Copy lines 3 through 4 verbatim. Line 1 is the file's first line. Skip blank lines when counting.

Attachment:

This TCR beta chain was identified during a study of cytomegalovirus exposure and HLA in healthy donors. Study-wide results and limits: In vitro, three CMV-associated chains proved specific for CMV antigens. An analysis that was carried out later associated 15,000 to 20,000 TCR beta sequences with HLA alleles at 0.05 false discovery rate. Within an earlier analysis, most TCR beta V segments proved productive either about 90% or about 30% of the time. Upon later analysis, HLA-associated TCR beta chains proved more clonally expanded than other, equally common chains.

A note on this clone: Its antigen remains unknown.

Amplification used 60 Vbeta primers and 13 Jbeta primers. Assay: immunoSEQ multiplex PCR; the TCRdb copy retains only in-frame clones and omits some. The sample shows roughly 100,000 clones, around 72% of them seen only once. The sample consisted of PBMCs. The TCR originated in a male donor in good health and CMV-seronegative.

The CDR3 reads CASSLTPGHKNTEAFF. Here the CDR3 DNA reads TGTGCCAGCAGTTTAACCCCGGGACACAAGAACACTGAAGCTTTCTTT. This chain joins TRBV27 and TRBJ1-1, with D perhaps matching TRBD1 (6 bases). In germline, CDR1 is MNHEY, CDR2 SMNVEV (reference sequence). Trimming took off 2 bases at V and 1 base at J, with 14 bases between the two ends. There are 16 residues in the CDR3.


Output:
Amplification used 60 Vbeta primers and 13 Jbeta primers. Assay: immunoSEQ multiplex PCR; the TCRdb copy retains only in-frame clones and omits some. The sample shows roughly 100,000 clones, around 72% of them seen only once. The sample consisted of PBMCs. The TCR originated in a male donor in good health and CMV-seronegative.

The CDR3 reads CASSLTPGHKNTEAFF. Here the CDR3 DNA reads TGTGCCAGCAGTTTAACCCCGGGACACAAGAACACTGAAGCTTTCTTT. This chain joins TRBV27 and TRBJ1-1, with D perhaps matching TRBD1 (6 bases). In germline, CDR1 is MNHEY, CDR2 SMNVEV (reference sequence). Trimming took off 2 bases at V and 1 base at J, with 14 bases between the two ends. There are 16 residues in the CDR3.